The majority will die in service, such is the nature of war in warhammer 40k. Even if it's not in combat, some will die of old age! Most likely the oldsters are "reduced" to camp work. Wars last for generations, some children are born into the guard and live out their lives in war, knowing nothing else. But, if a planet is conquered the remaining guardsmen are most likey tasked with populating the new planet. Becoming a sort of insurance to the imperium that there are combat ready loyalists on the planet, and the high ranking officers are most likely given positions of power.

But it's a matter of circumstance if they get to retire like that, if the regiments are relatively full strenght or can be joined to form full strenght regiments and there's a war nearby they'll most likely be shipped to the next war. Because the navy does have to come and pick up all the valuable war equipment anyway. If there's an armoured regiment on the planet those tanks won't be left behind, most likely.

As with most things in 40k, make it your own ;)


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#49 Misha

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Posted 08 October 2014 - 08:09 PM

I find it that its really hard to retire if most guardsmen die in about five hours of actual service. Some only three minutes.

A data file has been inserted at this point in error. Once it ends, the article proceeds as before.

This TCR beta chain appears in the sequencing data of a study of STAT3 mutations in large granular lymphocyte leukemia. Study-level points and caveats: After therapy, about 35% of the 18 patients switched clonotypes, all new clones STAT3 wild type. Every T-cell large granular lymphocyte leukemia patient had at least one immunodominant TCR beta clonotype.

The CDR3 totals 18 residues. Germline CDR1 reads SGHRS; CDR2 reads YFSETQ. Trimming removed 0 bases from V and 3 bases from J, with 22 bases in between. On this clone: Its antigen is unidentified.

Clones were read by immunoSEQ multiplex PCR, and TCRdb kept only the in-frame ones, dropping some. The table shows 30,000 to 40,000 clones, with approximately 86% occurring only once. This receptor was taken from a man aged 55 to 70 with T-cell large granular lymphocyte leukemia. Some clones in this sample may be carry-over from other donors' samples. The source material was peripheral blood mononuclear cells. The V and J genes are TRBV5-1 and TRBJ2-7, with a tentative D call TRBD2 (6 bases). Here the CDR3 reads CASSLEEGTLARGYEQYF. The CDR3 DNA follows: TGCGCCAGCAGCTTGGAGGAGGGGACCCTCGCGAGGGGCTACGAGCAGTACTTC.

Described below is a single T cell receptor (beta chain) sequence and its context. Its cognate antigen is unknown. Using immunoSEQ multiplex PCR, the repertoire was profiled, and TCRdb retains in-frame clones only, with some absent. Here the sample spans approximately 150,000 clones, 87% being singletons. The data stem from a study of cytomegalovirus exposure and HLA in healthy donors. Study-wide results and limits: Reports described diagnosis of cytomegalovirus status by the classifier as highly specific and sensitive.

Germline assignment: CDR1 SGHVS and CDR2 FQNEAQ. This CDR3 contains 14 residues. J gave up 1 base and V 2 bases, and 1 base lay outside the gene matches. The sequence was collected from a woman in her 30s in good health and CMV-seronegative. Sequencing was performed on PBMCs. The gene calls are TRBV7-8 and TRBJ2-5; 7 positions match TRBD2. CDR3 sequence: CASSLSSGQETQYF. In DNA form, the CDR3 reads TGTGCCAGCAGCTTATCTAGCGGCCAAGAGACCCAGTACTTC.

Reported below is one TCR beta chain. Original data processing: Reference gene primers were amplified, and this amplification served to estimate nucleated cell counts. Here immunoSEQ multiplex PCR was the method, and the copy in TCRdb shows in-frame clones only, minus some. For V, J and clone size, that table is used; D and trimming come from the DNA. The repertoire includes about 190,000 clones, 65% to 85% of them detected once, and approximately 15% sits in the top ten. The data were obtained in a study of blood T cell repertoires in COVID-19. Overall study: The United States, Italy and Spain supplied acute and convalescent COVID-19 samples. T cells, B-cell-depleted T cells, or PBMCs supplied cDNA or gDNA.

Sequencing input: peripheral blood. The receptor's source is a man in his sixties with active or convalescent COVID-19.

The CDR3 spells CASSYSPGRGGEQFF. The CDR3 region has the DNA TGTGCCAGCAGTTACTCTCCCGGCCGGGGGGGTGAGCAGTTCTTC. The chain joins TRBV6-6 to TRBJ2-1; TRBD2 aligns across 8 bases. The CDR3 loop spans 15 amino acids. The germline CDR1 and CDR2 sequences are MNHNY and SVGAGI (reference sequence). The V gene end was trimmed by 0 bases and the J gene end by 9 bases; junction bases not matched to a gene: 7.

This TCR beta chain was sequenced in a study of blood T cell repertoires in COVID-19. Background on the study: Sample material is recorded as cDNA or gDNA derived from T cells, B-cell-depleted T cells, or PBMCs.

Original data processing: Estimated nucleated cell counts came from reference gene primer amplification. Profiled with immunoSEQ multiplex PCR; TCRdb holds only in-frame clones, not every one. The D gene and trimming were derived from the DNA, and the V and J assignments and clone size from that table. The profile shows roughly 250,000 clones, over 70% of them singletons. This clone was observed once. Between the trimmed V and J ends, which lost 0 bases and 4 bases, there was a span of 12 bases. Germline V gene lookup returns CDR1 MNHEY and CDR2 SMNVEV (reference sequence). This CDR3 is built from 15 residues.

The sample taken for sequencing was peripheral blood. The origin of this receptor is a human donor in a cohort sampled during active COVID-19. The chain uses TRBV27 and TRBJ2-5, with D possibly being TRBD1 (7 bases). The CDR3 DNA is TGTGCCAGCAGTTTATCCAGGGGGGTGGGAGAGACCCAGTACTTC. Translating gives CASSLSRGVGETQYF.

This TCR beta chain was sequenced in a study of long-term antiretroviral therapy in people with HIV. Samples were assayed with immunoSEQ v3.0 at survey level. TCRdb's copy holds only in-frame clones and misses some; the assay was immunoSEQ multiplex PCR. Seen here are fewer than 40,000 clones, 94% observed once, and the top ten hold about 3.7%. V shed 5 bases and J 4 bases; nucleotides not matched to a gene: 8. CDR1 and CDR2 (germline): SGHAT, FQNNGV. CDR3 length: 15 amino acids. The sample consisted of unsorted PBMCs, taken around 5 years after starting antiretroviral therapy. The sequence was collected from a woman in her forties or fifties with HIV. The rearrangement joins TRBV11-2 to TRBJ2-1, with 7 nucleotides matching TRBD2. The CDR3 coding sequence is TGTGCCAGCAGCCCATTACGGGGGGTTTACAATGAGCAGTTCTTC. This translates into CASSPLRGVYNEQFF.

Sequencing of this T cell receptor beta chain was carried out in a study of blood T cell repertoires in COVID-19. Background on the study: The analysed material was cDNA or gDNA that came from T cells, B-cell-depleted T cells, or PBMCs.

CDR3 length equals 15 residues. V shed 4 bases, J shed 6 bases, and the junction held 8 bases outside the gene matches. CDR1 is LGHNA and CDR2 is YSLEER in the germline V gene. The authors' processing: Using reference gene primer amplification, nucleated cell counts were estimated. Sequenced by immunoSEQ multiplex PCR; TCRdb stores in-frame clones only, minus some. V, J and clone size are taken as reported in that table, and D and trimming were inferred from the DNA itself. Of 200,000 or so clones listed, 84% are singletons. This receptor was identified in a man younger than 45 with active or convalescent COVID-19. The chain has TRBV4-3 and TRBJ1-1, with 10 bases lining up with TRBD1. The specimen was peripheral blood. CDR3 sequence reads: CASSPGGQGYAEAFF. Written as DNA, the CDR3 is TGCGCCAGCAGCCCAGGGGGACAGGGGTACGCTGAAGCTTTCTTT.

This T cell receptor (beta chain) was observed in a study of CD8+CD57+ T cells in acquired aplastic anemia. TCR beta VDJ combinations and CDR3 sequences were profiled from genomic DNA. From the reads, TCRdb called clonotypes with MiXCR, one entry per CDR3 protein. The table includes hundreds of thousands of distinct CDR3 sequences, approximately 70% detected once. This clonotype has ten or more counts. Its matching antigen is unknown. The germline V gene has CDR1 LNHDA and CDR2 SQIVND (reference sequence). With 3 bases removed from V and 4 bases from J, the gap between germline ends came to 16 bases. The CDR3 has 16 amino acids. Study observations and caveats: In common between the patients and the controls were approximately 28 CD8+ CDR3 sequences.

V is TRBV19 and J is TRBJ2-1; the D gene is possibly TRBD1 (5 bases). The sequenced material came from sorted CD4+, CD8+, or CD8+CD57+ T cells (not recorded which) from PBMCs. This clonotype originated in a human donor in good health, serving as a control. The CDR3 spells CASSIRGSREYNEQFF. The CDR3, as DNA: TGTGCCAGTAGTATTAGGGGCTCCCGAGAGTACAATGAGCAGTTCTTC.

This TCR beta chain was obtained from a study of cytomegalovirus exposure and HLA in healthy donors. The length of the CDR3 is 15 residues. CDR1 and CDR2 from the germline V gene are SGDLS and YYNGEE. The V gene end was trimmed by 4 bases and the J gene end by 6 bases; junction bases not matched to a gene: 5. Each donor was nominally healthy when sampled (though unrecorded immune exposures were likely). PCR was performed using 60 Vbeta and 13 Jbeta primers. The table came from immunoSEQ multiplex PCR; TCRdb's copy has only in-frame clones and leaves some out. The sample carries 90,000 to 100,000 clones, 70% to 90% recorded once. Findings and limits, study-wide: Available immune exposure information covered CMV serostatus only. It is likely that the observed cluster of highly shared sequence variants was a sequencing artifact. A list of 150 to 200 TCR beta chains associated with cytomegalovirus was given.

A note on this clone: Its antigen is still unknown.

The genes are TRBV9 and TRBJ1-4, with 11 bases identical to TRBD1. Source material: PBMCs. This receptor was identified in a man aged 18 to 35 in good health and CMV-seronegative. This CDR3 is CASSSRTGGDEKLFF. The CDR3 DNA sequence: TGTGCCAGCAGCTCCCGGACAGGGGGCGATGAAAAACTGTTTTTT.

Someone said that the Imperial Guardsman were better than the PDF. While on some planets thats true, on many others its not. Some planets have Arbites-standard PDF, others have teenagers with pitchforks. So it really depends on which planet you are on. While it does state that the best, fittest men are supposed to join the guard many cunning politicos can easily slip around that, getting their best as their bodyguards while sending out lesser men to certain death in the guard.


Edited by Misha, 08 October 2014 - 08:16 PM.

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#50 Robin Graves

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Posted 09 October 2014 - 03:00 PM

Teenagers with pitchforks, LOL!

 

Still i'd rather spend my life in the PDF of some peacefull out of the way, backwater planet* where nothing ever happens.

Especially since Orks apearantly think: heavily defended planet = challenge/ invitation/ welcome wagon.